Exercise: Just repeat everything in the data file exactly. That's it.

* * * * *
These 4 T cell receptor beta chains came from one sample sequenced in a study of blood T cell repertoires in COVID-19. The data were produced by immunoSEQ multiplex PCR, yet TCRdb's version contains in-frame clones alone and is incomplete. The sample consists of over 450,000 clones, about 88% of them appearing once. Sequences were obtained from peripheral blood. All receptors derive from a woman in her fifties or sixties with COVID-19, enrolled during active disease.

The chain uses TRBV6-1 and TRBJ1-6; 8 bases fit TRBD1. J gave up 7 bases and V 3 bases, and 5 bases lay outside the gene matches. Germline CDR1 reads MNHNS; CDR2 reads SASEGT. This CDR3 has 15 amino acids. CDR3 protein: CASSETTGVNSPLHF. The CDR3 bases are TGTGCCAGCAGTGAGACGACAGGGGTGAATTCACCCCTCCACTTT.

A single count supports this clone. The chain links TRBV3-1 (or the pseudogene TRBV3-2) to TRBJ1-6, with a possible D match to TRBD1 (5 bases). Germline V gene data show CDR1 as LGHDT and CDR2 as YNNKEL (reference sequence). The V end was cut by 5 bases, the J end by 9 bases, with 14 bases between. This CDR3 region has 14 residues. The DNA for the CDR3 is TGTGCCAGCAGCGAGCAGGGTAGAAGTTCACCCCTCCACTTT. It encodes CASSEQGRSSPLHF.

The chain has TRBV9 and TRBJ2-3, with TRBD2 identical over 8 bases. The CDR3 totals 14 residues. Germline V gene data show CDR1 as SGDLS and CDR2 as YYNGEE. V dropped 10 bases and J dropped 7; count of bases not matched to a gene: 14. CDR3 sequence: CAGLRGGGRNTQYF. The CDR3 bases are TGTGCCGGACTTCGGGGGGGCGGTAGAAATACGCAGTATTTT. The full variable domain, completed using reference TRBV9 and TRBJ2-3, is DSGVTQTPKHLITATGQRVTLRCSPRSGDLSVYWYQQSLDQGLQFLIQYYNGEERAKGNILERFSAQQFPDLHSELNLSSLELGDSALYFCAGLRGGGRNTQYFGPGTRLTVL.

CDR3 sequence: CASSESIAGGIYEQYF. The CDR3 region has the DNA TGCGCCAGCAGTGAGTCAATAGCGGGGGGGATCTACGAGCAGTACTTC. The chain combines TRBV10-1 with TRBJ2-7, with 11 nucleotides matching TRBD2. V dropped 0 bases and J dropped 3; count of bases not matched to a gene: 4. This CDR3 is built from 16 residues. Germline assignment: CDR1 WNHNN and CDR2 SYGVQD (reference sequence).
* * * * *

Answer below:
These 4 T cell receptor beta chains came from one sample sequenced in a study of blood T cell repertoires in COVID-19. The data were produced by immunoSEQ multiplex PCR, yet TCRdb's version contains in-frame clones alone and is incomplete. The sample consists of over 450,000 clones, about 88% of them appearing once. Sequences were obtained from peripheral blood. All receptors derive from a woman in her fifties or sixties with COVID-19, enrolled during active disease.

The chain uses TRBV6-1 and TRBJ1-6; 8 bases fit TRBD1. J gave up 7 bases and V 3 bases, and 5 bases lay outside the gene matches. Germline CDR1 reads MNHNS; CDR2 reads SASEGT. This CDR3 has 15 amino acids. CDR3 protein: CASSETTGVNSPLHF. The CDR3 bases are TGTGCCAGCAGTGAGACGACAGGGGTGAATTCACCCCTCCACTTT.

A single count supports this clone. The chain links TRBV3-1 (or the pseudogene TRBV3-2) to TRBJ1-6, with a possible D match to TRBD1 (5 bases). Germline V gene data show CDR1 as LGHDT and CDR2 as YNNKEL (reference sequence). The V end was cut by 5 bases, the J end by 9 bases, with 14 bases between. This CDR3 region has 14 residues. The DNA for the CDR3 is TGTGCCAGCAGCGAGCAGGGTAGAAGTTCACCCCTCCACTTT. It encodes CASSEQGRSSPLHF.

The chain has TRBV9 and TRBJ2-3, with TRBD2 identical over 8 bases. The CDR3 totals 14 residues. Germline V gene data show CDR1 as SGDLS and CDR2 as YYNGEE. V dropped 10 bases and J dropped 7; count of bases not matched to a gene: 14. CDR3 sequence: CAGLRGGGRNTQYF. The CDR3 bases are TGTGCCGGACTTCGGGGGGGCGGTAGAAATACGCAGTATTTT. The full variable domain, completed using reference TRBV9 and TRBJ2-3, is DSGVTQTPKHLITATGQRVTLRCSPRSGDLSVYWYQQSLDQGLQFLIQYYNGEERAKGNILERFSAQQFPDLHSELNLSSLELGDSALYFCAGLRGGGRNTQYFGPGTRLTVL.

CDR3 sequence: CASSESIAGGIYEQYF. The CDR3 region has the DNA TGCGCCAGCAGTGAGTCAATAGCGGGGGGGATCTACGAGCAGTACTTC. The chain combines TRBV10-1 with TRBJ2-7, with 11 nucleotides matching TRBD2. V dropped 0 bases and J dropped 3; count of bases not matched to a gene: 4. This CDR3 is built from 16 residues. Germline assignment: CDR1 WNHNN and CDR2 SYGVQD (reference sequence).